Local governments "are encouraged to review their plans with the goal to bring them into 'consistency' with" the Plan. The Plan is not intended to "interfere with the prerogatives of governments and agencies in carrying out their responsibilities."
The State Plan is not designed to prescribe or proscribe specific local action; rather, it provides "the ends to which governments at all levels should aspire in their planning and decision-making." As characterized by its own language:
The State Plan is different from functional State agency plans and municipal and county master plans. The State Plan is not a regulation but a policy guide for State, regional and local agencies to use when they exercise their delegated authority. For example, the State Plan does not automatically change the criteria for the issuance of a State permit, but it does contemplate that the agency responsible for issuing permits should review its plans and regulations in light of the State Plan and make appropriate modifications to reflect the Goals, Strategies, Policies and Objectives of the Plan, if such modifications are within the scope of the agency's authority. If the necessary modifications would exceed the agency's authority, it should seek to obtain the authority through normal legislative or rule-making processes. Similarly, when county and municipal master plans are updated, they should be modified to reflect the provisions of the State Plan. In these ways, the intent of the State Planning Act is achieved through existing implementation processes.
As perceived by the State Plan, the State Planning Act "does not alter or limit" the power of New Jersey's municipalities over "planning for and regulating the use of land." What the act does do is "coordinate planning at all levels of government and to encourage the development of local plans that are consistent with State plans and programs."
The Plan specifies that it will not directly affect individual private interests. "Rather, the application of the Plan to individual private interests will take place through the exercise of existing public powers at local, regional and State levels." As the Plan is not a regulatory measure, it "should not be applied to the future use or intensity of use of specific parcels of land."
In an August 1993 Memorandum of Understanding between DEP and the State Planning Commission, DEP pledged to cooperate with the Commission in implementing the State Plan in enumerated ways, including the coordination of its "planning, monitoring, investment and regulatory activities" to achieve the Plan's purposes. Thereafter, Governor Florio directed all state departments to adopt policies consistent with the goals of the State Plan and to cooperate with the Commission and Office of State Planning in monitoring the effectiveness of the Plan. Executive Order No. 114 (1994).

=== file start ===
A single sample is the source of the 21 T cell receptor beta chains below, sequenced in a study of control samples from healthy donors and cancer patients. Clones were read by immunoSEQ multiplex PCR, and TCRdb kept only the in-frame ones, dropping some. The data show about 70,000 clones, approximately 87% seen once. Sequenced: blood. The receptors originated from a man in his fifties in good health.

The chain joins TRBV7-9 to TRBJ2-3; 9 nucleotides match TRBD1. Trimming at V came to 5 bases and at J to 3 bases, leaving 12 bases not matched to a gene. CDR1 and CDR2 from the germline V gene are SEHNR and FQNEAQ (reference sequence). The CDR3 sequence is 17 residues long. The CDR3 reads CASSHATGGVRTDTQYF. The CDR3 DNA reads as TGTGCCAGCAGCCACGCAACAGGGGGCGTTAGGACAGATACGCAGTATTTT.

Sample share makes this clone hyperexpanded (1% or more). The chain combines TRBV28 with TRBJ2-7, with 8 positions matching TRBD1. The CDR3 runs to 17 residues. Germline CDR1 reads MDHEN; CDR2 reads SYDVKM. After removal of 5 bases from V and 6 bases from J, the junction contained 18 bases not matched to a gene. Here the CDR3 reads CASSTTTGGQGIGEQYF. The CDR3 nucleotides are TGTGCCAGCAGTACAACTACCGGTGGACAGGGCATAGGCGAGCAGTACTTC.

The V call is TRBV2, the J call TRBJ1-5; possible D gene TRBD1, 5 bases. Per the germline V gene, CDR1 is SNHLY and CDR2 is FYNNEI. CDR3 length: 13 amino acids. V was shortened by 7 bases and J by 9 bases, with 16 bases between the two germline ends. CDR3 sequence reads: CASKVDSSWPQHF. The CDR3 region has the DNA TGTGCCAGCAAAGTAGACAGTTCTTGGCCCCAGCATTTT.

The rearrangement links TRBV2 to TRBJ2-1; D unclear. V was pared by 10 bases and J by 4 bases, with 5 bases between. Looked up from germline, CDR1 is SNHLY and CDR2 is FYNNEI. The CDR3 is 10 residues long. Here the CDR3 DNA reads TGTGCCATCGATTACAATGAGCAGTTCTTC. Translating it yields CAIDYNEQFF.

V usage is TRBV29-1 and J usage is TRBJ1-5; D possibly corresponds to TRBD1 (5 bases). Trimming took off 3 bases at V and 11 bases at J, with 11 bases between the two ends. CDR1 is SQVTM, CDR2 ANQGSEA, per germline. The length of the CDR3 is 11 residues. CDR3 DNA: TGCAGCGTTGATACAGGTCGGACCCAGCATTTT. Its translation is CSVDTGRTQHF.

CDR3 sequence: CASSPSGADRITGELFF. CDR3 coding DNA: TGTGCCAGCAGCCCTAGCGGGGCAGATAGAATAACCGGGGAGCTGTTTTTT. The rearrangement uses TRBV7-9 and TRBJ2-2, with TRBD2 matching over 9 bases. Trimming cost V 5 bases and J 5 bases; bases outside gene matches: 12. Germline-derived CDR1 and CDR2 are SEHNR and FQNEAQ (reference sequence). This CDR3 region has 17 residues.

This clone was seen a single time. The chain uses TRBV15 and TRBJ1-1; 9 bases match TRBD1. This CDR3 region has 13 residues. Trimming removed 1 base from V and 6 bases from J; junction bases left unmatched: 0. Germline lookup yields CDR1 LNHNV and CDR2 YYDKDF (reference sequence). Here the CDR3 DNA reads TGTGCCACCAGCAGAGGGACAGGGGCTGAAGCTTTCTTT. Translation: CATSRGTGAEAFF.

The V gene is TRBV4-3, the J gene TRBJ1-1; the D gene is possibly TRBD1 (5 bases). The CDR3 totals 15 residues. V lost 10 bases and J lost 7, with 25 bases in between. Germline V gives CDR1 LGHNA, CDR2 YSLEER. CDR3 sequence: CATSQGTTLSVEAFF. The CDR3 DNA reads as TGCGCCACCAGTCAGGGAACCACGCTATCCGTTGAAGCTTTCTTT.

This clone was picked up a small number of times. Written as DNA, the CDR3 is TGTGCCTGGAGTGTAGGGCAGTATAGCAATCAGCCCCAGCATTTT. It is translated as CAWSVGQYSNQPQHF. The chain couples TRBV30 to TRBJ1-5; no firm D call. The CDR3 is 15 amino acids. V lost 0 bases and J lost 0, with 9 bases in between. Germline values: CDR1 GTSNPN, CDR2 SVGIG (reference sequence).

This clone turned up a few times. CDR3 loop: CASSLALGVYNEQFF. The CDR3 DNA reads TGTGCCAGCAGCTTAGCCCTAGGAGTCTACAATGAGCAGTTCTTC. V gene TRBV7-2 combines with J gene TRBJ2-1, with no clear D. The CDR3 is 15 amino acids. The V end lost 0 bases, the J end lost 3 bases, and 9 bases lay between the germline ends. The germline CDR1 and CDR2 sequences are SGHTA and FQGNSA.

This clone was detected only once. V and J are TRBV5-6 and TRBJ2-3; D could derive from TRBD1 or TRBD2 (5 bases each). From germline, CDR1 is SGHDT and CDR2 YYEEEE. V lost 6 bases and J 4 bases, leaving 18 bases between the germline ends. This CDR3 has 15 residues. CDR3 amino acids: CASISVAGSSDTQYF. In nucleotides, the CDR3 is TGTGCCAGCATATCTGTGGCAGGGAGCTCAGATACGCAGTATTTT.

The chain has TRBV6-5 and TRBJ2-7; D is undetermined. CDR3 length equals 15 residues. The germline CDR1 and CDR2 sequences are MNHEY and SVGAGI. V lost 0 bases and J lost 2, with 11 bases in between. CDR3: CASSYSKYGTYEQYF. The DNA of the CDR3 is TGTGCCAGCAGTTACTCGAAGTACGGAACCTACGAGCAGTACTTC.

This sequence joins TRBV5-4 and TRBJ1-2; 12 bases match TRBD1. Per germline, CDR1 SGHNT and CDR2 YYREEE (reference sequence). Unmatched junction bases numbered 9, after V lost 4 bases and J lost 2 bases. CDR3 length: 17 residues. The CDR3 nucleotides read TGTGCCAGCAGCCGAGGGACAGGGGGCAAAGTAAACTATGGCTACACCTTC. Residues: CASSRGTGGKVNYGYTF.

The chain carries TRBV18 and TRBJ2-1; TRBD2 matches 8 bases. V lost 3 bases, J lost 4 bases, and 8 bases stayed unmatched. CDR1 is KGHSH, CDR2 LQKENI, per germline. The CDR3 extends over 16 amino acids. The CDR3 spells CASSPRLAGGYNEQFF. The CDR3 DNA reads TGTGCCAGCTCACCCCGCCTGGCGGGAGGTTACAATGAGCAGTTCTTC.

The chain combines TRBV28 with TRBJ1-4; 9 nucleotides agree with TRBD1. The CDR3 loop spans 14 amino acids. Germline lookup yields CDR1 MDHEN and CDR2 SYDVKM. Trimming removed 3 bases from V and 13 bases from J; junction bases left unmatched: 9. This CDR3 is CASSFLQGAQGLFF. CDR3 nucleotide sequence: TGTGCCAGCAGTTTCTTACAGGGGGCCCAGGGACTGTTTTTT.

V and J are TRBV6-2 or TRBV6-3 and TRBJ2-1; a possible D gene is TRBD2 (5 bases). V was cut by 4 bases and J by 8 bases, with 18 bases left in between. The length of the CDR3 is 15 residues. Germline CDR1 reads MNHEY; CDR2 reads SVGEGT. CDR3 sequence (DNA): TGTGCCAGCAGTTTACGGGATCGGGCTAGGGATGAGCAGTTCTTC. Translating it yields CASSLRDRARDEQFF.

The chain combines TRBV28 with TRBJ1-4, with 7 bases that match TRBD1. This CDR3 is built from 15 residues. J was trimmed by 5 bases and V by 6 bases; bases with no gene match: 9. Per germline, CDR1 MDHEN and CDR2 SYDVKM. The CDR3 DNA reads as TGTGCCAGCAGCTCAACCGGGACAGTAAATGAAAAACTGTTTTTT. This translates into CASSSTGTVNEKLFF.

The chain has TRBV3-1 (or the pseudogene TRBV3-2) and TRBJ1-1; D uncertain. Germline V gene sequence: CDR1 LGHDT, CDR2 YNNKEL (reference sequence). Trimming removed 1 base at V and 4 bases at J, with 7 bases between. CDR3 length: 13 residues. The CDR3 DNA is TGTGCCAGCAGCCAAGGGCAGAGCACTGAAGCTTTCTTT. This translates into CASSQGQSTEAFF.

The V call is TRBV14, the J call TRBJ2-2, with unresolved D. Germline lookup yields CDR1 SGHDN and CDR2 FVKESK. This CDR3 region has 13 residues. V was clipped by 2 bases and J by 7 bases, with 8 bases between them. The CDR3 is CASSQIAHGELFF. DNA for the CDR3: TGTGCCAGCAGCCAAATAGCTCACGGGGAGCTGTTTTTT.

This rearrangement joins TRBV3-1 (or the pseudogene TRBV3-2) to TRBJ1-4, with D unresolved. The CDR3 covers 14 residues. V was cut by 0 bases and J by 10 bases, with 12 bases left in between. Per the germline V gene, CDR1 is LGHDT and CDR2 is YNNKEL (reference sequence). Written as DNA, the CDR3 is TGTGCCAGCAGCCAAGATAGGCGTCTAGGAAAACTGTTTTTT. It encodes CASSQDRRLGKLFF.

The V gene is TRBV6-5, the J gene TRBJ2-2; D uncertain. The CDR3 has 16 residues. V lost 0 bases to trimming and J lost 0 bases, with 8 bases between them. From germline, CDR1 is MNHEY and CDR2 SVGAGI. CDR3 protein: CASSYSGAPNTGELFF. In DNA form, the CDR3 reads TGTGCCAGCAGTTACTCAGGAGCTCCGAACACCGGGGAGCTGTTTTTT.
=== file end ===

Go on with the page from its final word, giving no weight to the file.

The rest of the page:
The Builders Association wrote to DEP expressing concern over the impact of the Memorandum of Understanding and Executive Order No. 114. In a letter of July 24, 1994, an assistant commissioner responded in part as follows:
With regard to your first concern that DEP staff may deem any application for modifications in any existing Wastewater Management Plan as "inconsistent" with the State Development and Redevelopment Plan, I can assure you that individual applications before this agency will not be Judged on the basis of their consistency with the State Plan. To do so would violate not only the terms of this department's MOU with the State Planning Commission but the spirit of the State Planning Act, which states clearly that the State Plan is to be used to provide policy guidance, not as a regulatory document.
To that end, the DEP has been reviewing pertinent functional plans, including wastewater management plans, with the eventual goal of making these plans compatible with the policies and goals of the State Plan. Departmental decisionmaking on regulatory matters and funding priorities may ultimately evolve from these updated functional plans and/or rulemakings made pursuant to the New Jersey Administrative Code. The department has taken pains, however, not to require plan consistency as a decisionmaking criterion in site-specific plan amendment and/or permit actions. We intend to continue this policy.
In November 1995, Governor Whitman directed each cabinet officer to submit a report detailing his or her department's efforts to incorporate the State Plan into its own operations. In response to Governor Whitman's directive, DEP issued the administrative order at issue in this appeal in July 1996. In pertinent part, the administrative order provides:
that the Assistant Commissioners, in exercising their official duties and responsibilities, take those necessary steps to insure that all policies and regulations, which guide and regulate their respective programs to the extent permitted by law, are applied to be made consistent and compatible with the New Jersey State Plan.